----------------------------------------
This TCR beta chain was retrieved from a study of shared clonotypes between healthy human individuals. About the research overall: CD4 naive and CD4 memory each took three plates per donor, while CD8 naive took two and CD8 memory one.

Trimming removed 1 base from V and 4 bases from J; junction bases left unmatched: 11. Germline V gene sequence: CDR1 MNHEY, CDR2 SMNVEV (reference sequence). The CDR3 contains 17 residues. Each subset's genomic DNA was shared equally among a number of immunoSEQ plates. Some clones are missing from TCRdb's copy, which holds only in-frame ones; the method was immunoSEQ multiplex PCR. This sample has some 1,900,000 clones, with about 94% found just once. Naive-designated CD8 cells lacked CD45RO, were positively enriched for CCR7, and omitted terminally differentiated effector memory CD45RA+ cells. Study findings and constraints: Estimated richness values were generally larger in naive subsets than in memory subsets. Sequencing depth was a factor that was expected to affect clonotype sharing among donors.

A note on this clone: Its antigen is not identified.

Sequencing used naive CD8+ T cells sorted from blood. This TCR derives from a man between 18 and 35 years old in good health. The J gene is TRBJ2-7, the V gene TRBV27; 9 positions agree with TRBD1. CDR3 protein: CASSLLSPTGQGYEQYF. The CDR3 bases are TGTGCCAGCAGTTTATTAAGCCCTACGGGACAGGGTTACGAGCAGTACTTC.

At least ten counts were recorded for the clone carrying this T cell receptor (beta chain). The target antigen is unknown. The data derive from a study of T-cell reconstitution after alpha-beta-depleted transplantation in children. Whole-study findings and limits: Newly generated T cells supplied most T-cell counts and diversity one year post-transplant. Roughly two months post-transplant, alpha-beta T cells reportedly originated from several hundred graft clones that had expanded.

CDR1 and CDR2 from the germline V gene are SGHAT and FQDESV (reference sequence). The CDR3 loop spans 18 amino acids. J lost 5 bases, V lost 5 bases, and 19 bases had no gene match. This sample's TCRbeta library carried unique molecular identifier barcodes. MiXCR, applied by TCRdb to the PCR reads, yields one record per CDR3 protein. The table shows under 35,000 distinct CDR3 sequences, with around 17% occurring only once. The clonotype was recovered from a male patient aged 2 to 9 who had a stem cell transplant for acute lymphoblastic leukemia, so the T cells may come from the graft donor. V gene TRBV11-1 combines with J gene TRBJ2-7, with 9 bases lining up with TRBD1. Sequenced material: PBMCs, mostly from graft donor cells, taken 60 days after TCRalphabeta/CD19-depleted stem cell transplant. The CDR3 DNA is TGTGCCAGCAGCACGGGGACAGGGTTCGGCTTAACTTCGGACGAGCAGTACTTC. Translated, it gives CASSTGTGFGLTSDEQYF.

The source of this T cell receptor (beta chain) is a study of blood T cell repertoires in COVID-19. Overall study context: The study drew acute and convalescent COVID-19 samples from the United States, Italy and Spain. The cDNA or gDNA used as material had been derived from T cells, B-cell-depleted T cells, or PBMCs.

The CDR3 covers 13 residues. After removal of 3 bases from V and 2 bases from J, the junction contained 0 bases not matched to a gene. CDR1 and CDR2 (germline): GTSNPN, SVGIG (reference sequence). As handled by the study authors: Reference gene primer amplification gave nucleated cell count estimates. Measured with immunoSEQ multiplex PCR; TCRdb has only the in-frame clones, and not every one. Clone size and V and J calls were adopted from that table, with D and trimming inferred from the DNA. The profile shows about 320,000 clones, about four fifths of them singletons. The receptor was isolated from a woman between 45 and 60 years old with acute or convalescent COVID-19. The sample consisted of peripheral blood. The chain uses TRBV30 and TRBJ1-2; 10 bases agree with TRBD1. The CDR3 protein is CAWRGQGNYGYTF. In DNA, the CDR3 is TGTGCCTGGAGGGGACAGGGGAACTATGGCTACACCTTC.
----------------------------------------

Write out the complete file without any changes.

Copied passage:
This TCR beta chain was retrieved from a study of shared clonotypes between healthy human individuals. About the research overall: CD4 naive and CD4 memory each took three plates per donor, while CD8 naive took two and CD8 memory one.

Trimming removed 1 base from V and 4 bases from J; junction bases left unmatched: 11. Germline V gene sequence: CDR1 MNHEY, CDR2 SMNVEV (reference sequence). The CDR3 contains 17 residues. Each subset's genomic DNA was shared equally among a number of immunoSEQ plates. Some clones are missing from TCRdb's copy, which holds only in-frame ones; the method was immunoSEQ multiplex PCR. This sample has some 1,900,000 clones, with about 94% found just once. Naive-designated CD8 cells lacked CD45RO, were positively enriched for CCR7, and omitted terminally differentiated effector memory CD45RA+ cells. Study findings and constraints: Estimated richness values were generally larger in naive subsets than in memory subsets. Sequencing depth was a factor that was expected to affect clonotype sharing among donors.

A note on this clone: Its antigen is not identified.

Sequencing used naive CD8+ T cells sorted from blood. This TCR derives from a man between 18 and 35 years old in good health. The J gene is TRBJ2-7, the V gene TRBV27; 9 positions agree with TRBD1. CDR3 protein: CASSLLSPTGQGYEQYF. The CDR3 bases are TGTGCCAGCAGTTTATTAAGCCCTACGGGACAGGGTTACGAGCAGTACTTC.

At least ten counts were recorded for the clone carrying this T cell receptor (beta chain). The target antigen is unknown. The data derive from a study of T-cell reconstitution after alpha-beta-depleted transplantation in children. Whole-study findings and limits: Newly generated T cells supplied most T-cell counts and diversity one year post-transplant. Roughly two months post-transplant, alpha-beta T cells reportedly originated from several hundred graft clones that had expanded.

CDR1 and CDR2 from the germline V gene are SGHAT and FQDESV (reference sequence). The CDR3 loop spans 18 amino acids. J lost 5 bases, V lost 5 bases, and 19 bases had no gene match. This sample's TCRbeta library carried unique molecular identifier barcodes. MiXCR, applied by TCRdb to the PCR reads, yields one record per CDR3 protein. The table shows under 35,000 distinct CDR3 sequences, with around 17% occurring only once. The clonotype was recovered from a male patient aged 2 to 9 who had a stem cell transplant for acute lymphoblastic leukemia, so the T cells may come from the graft donor. V gene TRBV11-1 combines with J gene TRBJ2-7, with 9 bases lining up with TRBD1. Sequenced material: PBMCs, mostly from graft donor cells, taken 60 days after TCRalphabeta/CD19-depleted stem cell transplant. The CDR3 DNA is TGTGCCAGCAGCACGGGGACAGGGTTCGGCTTAACTTCGGACGAGCAGTACTTC. Translated, it gives CASSTGTGFGLTSDEQYF.

The source of this T cell receptor (beta chain) is a study of blood T cell repertoires in COVID-19. Overall study context: The study drew acute and convalescent COVID-19 samples from the United States, Italy and Spain. The cDNA or gDNA used as material had been derived from T cells, B-cell-depleted T cells, or PBMCs.

The CDR3 covers 13 residues. After removal of 3 bases from V and 2 bases from J, the junction contained 0 bases not matched to a gene. CDR1 and CDR2 (germline): GTSNPN, SVGIG (reference sequence). As handled by the study authors: Reference gene primer amplification gave nucleated cell count estimates. Measured with immunoSEQ multiplex PCR; TCRdb has only the in-frame clones, and not every one. Clone size and V and J calls were adopted from that table, with D and trimming inferred from the DNA. The profile shows about 320,000 clones, about four fifths of them singletons. The receptor was isolated from a woman between 45 and 60 years old with acute or convalescent COVID-19. The sample consisted of peripheral blood. The chain uses TRBV30 and TRBJ1-2; 10 bases agree with TRBD1. The CDR3 protein is CAWRGQGNYGYTF. In DNA, the CDR3 is TGTGCCTGGAGGGGACAGGGGAACTATGGCTACACCTTC.